No I do not think this is appropriate and is yet another example of why we need serious reform in Richmond. As an opponent of uranium mining in Virginia, I certainly hope these legislators will seriously examine the findings of upcoming environmental impact studies, especially those that come from truly outside sources and are not funded by uranium mining interests. Unfortunately, trips such as this one make it more difficult for the people of Virginia to believe their legislators can make decisions based solely on what is best for all Virginians.
And Jaime Areizaga-Soto (31st State Senate district):
No, I would not have gone on this trip because perceptions matter. Our representatives should lead by example. As part of a legislator’s code of conduct, one needs to avoid any financial donation that creates a conflict of interest or appears to do so. Serving our fellow citizens is a privilege and the voters deserve no less.
Barbara Favola (31st district) says she “does not think it is appropriate for a General Assembly member to accept a $10,000 paid trip to France from a uranium company doing business before the General Assembly.”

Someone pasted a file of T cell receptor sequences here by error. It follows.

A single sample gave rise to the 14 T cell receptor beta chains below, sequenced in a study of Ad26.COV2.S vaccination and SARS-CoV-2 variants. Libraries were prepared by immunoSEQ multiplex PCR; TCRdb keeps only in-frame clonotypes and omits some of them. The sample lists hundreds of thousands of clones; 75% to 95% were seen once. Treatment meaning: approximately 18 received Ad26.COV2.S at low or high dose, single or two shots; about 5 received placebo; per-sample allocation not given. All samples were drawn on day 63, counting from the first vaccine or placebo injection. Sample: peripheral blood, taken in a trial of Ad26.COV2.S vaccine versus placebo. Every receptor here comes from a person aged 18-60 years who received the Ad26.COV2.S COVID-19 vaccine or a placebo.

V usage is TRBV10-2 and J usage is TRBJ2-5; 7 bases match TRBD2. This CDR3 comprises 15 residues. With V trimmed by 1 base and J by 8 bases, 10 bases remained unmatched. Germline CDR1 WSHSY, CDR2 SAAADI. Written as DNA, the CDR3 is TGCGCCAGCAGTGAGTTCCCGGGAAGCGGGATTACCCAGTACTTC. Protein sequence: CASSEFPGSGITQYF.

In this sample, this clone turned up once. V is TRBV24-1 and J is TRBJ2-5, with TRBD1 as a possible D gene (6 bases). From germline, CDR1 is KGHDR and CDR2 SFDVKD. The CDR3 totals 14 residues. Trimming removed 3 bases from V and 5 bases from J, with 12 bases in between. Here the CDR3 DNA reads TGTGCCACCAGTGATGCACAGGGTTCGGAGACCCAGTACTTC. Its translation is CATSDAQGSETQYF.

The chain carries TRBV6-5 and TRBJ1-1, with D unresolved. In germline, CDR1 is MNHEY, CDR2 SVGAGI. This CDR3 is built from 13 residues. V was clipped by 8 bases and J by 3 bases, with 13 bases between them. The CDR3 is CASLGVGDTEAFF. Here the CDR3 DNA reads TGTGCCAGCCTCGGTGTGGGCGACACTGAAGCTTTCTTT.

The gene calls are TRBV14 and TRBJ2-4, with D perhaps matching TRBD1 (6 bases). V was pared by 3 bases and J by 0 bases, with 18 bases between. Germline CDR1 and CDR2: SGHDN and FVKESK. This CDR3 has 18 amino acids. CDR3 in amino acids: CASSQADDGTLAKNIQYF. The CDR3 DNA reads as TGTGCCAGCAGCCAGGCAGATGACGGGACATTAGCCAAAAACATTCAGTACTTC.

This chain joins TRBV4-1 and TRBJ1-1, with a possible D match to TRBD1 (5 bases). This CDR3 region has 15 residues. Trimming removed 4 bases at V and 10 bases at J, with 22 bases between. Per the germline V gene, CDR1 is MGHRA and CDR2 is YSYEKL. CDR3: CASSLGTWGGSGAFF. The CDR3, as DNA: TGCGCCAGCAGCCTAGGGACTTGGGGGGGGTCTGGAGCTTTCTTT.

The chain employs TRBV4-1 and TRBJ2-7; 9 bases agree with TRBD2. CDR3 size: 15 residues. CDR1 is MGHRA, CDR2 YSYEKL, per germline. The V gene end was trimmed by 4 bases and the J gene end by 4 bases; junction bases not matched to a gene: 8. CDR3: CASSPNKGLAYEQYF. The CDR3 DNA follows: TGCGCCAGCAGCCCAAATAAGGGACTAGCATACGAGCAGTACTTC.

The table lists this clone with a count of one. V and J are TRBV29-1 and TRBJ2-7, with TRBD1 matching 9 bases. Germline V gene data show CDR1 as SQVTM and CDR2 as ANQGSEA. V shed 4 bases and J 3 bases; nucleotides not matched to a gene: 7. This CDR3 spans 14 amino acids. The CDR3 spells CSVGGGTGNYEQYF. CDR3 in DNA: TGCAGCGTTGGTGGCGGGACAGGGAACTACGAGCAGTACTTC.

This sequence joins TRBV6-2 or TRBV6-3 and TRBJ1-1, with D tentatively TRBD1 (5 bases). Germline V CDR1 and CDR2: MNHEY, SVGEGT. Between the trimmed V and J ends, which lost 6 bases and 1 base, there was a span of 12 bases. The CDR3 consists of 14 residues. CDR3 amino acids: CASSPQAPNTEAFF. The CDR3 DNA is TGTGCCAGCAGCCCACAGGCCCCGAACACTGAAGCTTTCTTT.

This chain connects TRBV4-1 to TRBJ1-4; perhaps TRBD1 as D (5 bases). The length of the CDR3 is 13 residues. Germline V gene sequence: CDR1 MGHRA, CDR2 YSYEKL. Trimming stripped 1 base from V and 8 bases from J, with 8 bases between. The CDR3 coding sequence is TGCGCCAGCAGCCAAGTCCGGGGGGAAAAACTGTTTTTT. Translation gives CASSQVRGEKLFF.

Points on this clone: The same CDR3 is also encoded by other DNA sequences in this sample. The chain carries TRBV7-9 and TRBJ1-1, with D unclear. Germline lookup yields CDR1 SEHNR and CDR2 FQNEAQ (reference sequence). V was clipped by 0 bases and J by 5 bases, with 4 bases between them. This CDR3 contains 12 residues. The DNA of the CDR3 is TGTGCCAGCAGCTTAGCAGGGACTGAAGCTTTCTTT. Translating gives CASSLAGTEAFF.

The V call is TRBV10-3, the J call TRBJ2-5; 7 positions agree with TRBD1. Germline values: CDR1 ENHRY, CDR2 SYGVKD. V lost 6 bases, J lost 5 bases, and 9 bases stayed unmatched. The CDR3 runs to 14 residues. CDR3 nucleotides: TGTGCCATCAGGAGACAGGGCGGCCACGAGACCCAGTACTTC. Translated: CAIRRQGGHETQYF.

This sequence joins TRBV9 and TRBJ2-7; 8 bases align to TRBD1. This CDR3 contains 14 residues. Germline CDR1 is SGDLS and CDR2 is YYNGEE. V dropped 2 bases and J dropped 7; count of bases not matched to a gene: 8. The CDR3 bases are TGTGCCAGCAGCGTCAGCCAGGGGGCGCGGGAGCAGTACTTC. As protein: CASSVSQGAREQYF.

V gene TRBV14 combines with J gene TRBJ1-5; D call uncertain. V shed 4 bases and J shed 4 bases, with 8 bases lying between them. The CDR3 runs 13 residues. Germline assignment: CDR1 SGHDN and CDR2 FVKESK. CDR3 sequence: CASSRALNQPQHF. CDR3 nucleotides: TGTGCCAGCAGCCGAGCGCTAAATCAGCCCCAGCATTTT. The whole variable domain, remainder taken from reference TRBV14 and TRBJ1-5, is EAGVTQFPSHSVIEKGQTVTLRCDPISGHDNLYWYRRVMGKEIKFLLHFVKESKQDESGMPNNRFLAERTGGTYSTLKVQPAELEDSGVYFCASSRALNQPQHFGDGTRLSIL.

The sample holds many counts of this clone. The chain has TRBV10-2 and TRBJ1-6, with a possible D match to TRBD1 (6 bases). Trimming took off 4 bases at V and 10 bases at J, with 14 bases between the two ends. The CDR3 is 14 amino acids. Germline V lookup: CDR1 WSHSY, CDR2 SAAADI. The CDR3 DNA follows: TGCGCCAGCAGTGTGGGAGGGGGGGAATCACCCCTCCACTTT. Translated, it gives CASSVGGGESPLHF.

And now, Rob Krupicka (30th State Senate district candidate):
I do not think it’s appropriate, and I would not accept such a trip. Moreover I think this is indicative of the larger need for finance reform in the Commonwealth. The lack of stringent regulation in Virginia makes it all the more important for legislators to be above reproach. On a related note, I am opposed to uranium mining in Southside, or any other part of Virginia.
And Del. Adam Ebbin (candidate for 30th State Senate district Democratic nomination) adds his thoughts:
I declined the offer to take this trip, and would have declined even if I were not in the middle of a campaign. It would make me uncomfortable to take such an expensive trip paid for by an entity with interests before the General Assembly.
Alfonso Lopez (49th House District candidate) weighs in:
From the outset I opposed the ugly Citizens United Supreme Court decision and hope (and believe) that it will eventually be overturned.